Business Intelligence

Seating Does Matter

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Executive Summary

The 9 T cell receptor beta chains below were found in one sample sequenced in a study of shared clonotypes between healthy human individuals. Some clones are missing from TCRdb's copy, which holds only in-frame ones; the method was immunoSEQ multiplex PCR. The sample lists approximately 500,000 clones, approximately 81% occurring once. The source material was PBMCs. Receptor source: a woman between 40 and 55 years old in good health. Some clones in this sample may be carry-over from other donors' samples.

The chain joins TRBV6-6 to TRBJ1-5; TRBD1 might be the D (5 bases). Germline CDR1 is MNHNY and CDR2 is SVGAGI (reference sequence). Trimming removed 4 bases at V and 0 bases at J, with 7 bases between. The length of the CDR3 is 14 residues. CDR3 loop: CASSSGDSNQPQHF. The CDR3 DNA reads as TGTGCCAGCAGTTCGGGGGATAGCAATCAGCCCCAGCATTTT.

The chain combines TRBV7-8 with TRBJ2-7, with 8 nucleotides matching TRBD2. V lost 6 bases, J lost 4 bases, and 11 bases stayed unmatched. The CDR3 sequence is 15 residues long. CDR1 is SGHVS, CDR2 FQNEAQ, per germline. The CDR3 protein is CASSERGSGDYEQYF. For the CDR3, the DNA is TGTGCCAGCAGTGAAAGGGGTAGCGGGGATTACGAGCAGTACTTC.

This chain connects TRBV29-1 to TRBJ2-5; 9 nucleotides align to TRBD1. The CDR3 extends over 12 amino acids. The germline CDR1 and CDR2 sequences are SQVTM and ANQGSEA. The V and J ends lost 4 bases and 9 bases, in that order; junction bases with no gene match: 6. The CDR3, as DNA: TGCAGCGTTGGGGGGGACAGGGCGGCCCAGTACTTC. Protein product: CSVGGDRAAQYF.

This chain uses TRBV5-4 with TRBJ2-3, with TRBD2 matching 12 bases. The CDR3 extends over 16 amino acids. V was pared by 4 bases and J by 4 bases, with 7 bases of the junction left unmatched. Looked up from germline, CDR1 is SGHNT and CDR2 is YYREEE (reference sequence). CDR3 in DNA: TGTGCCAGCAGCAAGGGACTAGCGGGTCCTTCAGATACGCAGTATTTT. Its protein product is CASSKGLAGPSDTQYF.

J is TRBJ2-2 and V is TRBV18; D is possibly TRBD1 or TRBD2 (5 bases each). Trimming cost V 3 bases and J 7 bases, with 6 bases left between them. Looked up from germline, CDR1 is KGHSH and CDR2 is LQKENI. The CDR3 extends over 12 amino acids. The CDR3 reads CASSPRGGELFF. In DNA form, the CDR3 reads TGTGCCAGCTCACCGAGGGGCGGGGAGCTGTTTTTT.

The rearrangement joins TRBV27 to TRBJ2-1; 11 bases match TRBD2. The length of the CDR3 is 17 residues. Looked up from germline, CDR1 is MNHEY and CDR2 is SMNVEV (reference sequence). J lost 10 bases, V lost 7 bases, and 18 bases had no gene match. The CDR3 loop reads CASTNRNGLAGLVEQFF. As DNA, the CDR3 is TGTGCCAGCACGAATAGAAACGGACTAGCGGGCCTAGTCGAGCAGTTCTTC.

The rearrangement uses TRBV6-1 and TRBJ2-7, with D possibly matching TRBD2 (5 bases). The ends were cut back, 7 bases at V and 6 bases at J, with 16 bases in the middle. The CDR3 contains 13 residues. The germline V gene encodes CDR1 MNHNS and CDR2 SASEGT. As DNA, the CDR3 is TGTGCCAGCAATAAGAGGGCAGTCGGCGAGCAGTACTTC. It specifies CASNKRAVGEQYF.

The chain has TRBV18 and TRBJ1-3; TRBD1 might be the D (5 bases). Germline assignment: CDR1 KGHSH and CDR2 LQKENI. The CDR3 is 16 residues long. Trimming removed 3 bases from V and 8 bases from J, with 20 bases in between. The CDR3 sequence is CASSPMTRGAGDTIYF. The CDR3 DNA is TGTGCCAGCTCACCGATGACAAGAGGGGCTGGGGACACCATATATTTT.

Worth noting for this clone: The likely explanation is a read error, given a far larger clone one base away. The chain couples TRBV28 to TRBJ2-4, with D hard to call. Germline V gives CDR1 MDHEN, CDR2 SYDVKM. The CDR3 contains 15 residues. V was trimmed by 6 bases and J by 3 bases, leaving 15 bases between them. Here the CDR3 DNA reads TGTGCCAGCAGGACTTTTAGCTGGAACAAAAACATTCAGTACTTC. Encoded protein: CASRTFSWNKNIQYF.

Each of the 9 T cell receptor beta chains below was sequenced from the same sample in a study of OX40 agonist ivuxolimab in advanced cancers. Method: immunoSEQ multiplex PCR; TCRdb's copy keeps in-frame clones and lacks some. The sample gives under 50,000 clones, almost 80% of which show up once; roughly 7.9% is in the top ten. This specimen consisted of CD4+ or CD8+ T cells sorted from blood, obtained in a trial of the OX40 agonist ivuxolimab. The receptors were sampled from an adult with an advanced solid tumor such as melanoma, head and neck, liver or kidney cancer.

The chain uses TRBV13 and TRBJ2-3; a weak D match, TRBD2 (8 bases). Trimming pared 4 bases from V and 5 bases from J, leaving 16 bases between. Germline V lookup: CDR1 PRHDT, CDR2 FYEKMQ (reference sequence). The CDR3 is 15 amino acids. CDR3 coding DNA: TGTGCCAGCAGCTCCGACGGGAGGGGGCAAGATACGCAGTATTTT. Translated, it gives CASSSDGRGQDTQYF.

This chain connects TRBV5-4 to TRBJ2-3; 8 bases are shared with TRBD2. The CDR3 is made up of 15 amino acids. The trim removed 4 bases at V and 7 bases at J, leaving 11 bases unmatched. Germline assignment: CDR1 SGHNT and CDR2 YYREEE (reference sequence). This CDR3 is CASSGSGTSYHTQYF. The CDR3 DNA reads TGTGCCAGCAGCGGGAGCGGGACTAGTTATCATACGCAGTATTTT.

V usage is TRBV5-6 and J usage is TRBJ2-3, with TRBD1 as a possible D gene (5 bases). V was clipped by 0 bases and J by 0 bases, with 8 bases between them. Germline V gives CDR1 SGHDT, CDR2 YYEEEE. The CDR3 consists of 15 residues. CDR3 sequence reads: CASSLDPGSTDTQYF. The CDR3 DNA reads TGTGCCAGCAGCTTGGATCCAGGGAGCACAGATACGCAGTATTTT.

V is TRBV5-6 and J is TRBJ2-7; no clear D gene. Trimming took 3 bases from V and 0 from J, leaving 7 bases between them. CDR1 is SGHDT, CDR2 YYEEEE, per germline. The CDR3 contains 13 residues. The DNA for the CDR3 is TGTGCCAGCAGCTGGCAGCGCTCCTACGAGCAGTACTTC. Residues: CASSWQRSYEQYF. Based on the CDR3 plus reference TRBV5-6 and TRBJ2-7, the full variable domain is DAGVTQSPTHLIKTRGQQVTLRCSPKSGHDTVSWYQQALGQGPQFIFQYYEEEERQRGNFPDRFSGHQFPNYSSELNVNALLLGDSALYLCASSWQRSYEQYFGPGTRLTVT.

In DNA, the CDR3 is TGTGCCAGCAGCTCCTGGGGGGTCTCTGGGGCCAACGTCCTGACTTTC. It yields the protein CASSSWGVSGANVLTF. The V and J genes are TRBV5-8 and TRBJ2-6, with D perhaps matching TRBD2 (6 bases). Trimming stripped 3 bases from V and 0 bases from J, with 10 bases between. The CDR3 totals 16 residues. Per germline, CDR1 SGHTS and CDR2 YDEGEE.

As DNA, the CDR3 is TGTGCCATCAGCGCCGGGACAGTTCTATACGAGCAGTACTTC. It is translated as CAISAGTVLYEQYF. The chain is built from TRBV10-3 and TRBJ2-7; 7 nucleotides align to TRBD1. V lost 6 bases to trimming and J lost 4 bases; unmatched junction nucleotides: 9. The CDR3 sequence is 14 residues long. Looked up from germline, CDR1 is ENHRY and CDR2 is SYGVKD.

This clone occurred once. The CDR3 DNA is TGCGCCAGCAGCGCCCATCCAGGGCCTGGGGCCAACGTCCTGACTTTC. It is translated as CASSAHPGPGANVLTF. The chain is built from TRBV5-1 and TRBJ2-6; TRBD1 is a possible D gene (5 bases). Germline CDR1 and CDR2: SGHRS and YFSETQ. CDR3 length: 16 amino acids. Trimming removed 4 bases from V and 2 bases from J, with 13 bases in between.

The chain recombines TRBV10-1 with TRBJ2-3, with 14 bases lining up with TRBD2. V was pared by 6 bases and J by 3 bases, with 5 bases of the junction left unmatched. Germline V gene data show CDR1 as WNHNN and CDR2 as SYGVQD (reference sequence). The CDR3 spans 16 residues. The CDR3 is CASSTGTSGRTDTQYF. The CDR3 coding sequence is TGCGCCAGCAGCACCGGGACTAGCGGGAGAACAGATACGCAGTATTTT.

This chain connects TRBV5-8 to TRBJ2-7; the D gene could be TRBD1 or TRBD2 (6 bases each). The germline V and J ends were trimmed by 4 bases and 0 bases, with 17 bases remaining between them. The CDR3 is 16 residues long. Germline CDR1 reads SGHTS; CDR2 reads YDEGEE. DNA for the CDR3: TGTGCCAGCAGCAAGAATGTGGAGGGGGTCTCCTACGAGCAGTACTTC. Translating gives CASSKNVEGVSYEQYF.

Creating harmonious teams doesn't solely depend on the talent or output of individuals. It also has to do with the seating arrangements of groups, according to new research from the Kellogg School. Because disagreements about contributions often lead to group conflict, the research shows that different seating plans can improve the overall functioning of a group. In particular, it suggests that helping group members to see one another can also help them see "Eye-to-eye." Psychological research has long shown that one motivator of group conflict is "Self-serving attributional bias," in which people give themselves more credit, especially for positive outcomes, than is rightfully due.

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